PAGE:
Operational controls and procedures are the measures that enable a business to function. They are also the means by which you can manage environmental impacts through your environmental management system (EMS).
Existing controls may be based on common sense and they may have been developed over a number of years. However, you are likely to need to change some controls and procedures in order to improve the environmental performance of your business.
Make sure that you consult with the appropriate members of staff. If they are reluctant to change the way they work, you should highlight any benefits to them, the business and the environment.
The work carried out during the initial environment review (IER), and your environmental aspects and impacts, should help you to decide which elements of your business you need to focus on. When analysing and adapting your controls and procedures you should ensure that they will enable you to meet your targets and objectives.
You should look at what controls you need during normal conditions, abnormal conditions and emergencies. For example, if you are controlling emissions to air from a manufacturing process, you may need process controls, procedures for using monitoring equipment, and emergency plans and procedures.
You may need to work with your suppliers and contractors, if they affect your controls and procedures, to reduce the environmental impact of your supply chain.
Your environmental management system manual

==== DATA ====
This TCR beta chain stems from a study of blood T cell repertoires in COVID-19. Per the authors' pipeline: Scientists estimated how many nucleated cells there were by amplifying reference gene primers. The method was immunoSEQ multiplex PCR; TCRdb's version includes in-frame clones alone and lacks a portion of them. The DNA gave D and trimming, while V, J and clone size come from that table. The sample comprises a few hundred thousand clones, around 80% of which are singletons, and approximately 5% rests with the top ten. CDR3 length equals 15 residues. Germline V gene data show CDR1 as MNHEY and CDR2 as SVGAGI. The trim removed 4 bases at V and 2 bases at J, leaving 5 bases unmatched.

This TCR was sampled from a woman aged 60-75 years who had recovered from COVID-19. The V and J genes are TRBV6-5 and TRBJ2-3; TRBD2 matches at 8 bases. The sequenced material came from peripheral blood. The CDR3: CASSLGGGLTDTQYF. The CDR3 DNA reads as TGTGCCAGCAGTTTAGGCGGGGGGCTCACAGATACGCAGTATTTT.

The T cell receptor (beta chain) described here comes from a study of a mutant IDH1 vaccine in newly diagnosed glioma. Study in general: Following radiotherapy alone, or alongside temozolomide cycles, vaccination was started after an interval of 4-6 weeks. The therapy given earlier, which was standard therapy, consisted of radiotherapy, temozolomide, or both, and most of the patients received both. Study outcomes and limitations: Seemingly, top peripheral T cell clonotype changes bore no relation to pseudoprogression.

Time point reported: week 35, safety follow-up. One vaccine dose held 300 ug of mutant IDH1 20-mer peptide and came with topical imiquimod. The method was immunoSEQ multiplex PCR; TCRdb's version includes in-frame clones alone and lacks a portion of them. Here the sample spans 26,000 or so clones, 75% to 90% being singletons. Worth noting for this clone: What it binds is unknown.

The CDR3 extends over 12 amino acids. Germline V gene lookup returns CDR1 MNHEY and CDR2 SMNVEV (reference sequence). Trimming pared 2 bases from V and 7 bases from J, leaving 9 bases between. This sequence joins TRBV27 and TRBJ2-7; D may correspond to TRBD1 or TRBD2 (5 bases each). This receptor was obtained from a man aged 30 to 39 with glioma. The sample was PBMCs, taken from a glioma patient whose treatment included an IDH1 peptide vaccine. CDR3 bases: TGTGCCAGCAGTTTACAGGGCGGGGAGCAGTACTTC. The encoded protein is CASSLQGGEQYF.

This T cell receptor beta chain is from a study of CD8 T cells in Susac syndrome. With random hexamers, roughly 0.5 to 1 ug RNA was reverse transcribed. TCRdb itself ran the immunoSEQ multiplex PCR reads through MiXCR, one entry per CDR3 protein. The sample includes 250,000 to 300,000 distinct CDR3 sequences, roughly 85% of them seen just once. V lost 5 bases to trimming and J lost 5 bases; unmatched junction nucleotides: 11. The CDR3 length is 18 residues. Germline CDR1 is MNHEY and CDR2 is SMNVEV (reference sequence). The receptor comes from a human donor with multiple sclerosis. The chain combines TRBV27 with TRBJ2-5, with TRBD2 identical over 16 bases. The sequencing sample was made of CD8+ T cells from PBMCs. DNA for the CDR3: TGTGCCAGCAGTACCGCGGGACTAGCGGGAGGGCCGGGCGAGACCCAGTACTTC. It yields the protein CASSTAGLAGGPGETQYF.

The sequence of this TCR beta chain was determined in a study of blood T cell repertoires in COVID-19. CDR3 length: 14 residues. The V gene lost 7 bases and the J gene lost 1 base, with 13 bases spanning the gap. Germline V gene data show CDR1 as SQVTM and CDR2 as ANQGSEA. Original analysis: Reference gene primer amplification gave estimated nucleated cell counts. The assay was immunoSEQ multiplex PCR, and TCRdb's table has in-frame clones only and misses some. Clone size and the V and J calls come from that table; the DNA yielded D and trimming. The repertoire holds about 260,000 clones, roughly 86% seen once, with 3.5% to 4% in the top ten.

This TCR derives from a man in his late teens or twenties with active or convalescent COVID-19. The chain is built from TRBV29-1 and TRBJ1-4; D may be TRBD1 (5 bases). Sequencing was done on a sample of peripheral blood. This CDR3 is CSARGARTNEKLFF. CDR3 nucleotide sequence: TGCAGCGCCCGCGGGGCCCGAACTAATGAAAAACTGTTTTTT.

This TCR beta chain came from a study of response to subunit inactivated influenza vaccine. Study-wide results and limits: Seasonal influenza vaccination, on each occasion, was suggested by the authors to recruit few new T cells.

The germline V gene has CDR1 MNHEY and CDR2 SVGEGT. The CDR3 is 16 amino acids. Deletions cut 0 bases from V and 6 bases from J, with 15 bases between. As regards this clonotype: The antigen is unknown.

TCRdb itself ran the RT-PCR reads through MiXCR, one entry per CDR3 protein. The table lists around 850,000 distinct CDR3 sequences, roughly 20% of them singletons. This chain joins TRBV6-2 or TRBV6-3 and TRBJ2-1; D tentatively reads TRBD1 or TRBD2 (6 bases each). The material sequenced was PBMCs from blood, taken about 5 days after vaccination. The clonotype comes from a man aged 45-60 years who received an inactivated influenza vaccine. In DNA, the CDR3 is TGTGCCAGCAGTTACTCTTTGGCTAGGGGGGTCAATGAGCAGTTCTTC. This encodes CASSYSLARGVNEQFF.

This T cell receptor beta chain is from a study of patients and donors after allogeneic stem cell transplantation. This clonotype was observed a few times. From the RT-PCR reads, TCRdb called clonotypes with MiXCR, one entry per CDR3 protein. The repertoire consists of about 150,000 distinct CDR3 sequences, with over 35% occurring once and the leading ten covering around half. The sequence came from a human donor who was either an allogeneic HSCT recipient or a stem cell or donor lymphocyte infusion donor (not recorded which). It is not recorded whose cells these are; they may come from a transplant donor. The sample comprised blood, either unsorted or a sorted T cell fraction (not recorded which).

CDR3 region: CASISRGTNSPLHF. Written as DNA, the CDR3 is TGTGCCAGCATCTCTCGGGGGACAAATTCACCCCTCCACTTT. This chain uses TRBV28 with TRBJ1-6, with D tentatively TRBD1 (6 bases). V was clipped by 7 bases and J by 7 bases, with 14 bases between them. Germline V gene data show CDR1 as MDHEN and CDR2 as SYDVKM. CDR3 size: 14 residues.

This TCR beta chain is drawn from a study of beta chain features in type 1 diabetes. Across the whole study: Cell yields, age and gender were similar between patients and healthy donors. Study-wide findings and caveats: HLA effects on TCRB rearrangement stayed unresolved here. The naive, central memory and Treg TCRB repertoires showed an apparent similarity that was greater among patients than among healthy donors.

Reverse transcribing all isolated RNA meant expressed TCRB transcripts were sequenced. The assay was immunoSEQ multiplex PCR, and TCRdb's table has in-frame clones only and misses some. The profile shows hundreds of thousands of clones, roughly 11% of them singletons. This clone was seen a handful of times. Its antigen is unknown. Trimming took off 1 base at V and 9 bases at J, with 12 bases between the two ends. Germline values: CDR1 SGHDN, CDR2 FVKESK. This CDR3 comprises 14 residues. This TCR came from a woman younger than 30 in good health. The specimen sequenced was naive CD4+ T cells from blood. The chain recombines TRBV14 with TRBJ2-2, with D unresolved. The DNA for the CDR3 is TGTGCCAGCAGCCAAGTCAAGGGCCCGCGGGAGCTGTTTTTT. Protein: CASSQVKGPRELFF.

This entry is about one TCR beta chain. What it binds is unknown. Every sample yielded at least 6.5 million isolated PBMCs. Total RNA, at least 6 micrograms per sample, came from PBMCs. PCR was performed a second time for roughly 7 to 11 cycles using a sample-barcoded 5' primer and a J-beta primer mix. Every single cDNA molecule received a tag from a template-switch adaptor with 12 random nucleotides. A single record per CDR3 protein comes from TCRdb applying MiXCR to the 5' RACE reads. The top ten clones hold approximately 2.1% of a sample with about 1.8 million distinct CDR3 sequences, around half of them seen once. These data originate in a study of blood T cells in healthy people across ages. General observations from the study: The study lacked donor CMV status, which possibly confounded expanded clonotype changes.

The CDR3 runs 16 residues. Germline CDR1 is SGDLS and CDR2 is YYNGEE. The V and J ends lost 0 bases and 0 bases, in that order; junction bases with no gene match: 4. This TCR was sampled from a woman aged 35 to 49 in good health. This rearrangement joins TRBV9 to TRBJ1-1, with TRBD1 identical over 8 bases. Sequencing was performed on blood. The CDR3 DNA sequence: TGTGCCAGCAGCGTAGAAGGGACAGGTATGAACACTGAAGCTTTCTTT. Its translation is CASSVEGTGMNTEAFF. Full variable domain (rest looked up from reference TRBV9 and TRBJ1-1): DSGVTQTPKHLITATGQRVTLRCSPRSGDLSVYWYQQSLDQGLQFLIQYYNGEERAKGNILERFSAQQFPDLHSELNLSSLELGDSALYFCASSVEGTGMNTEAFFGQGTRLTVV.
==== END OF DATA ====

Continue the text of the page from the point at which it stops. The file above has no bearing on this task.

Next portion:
The EMS manual is the document that supports your EMS and describes how it operates. This is also known as an environmental management manual and forms the instructions for your business' EMS.
The manual should provide a central point of reference for implementing and maintaining the overall system and all the operations and processes involved. It should also direct employees to other relevant documents when necessary.
The manual is usually produced, maintained and controlled by the environmental manager or management representative.
If you are developing the manual yourself, try to keep the system as simple as possible. The more procedures you introduce, the more you will have to audit and maintain.
Your EMS manual can be either paper-based or electronic. A simple approach to creating an EMS manual is to follow the headings set out in a formal standard, such as ISO 14001. Under each heading briefly describe your approach to tackling that issue and then indicate the location of supporting documents like:
- your environmental policy
- a chart showing your business' organisational structure
- a statement of your business' objectives and targets, and its environmental improvement programme
- the responsibilities of employees involved in the EMS
- documented procedures for all processes and activities that have a significant potential environmental impact